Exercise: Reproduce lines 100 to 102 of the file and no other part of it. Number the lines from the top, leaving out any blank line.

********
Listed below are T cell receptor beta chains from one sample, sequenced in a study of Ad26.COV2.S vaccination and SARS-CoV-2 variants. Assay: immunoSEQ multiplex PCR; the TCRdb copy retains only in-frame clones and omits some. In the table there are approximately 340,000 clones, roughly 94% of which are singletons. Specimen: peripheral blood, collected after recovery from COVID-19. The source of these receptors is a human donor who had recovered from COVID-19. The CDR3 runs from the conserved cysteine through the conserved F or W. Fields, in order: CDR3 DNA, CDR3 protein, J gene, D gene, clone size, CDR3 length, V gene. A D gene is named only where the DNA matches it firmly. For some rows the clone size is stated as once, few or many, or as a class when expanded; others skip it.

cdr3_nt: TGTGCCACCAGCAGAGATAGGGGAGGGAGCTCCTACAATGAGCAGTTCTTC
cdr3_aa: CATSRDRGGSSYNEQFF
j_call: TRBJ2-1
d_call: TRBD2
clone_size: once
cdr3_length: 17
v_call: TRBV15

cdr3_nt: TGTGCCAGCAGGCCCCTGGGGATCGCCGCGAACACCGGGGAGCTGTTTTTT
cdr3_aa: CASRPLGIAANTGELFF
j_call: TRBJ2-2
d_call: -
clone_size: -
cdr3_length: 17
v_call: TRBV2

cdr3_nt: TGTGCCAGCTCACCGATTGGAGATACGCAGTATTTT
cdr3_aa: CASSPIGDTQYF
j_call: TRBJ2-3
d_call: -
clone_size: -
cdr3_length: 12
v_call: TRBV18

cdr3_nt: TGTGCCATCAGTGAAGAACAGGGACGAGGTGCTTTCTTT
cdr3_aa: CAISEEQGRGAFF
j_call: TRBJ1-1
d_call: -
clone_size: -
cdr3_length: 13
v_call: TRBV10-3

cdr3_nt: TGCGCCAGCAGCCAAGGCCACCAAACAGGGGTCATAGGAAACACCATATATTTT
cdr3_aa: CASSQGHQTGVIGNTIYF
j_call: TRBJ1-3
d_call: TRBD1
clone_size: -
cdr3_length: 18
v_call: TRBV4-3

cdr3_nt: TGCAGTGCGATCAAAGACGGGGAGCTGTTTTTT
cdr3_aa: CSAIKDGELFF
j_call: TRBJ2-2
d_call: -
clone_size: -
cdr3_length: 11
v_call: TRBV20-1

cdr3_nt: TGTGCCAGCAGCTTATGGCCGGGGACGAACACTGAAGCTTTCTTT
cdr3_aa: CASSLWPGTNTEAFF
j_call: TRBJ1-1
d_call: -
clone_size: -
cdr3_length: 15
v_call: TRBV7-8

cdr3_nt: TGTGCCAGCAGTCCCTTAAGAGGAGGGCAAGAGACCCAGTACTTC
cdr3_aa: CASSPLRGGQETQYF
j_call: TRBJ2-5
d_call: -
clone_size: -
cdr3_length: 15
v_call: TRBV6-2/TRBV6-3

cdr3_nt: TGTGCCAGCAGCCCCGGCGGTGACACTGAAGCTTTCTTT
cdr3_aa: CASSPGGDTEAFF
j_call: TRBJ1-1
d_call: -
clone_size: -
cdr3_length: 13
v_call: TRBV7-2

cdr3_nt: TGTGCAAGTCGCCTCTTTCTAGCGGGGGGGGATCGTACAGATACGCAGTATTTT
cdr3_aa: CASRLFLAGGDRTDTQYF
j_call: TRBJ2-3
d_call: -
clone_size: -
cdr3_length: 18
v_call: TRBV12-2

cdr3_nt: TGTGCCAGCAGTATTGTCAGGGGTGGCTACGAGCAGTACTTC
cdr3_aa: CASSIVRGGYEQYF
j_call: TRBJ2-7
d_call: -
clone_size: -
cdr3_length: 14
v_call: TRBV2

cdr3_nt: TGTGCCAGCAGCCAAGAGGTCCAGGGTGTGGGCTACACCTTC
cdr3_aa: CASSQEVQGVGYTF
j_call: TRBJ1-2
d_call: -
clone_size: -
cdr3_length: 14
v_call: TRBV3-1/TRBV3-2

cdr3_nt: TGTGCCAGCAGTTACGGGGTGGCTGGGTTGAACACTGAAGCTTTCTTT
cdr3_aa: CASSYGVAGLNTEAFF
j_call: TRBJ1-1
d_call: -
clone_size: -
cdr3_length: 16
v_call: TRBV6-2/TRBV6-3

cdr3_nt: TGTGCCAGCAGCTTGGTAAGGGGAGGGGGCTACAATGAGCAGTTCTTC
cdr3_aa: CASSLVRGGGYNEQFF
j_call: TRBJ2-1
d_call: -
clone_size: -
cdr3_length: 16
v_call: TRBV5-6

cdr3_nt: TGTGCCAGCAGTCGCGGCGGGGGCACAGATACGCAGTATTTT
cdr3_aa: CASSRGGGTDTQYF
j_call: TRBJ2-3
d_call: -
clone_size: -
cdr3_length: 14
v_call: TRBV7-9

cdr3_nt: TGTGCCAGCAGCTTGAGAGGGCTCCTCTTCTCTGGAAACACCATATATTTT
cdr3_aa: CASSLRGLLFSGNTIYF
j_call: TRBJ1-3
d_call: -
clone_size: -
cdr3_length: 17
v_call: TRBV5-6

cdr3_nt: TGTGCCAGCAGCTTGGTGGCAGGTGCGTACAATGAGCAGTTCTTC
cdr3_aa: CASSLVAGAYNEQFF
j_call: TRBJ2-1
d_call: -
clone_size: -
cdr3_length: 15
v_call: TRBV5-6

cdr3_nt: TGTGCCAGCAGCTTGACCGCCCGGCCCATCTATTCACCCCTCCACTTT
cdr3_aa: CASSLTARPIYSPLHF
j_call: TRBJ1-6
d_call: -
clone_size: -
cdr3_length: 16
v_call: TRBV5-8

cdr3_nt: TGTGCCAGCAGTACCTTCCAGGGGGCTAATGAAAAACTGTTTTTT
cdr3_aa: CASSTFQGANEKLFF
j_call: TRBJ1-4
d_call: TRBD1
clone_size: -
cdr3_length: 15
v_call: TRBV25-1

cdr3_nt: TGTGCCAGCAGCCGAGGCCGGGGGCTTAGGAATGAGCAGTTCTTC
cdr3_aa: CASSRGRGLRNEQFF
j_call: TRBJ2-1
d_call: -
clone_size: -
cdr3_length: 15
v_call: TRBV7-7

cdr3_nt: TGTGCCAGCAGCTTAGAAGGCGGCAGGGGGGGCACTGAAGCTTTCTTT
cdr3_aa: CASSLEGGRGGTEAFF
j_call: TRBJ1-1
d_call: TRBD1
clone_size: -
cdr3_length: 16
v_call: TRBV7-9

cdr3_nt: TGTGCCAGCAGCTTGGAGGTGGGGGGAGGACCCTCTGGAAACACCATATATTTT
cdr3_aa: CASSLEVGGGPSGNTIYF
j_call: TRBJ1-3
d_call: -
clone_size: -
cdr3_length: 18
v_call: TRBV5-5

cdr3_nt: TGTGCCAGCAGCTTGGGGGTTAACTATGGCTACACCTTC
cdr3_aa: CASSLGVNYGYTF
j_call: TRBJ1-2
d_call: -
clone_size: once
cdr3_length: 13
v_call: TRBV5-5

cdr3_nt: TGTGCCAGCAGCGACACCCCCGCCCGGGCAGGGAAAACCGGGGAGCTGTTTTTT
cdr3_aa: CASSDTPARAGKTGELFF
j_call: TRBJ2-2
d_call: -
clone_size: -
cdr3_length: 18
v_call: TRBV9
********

cdr3_nt: TGTGCCAGCAGTCGCGGCGGGGGCACAGATACGCAGTATTTT
cdr3_aa: CASSRGGGTDTQYF
j_call: TRBJ2-3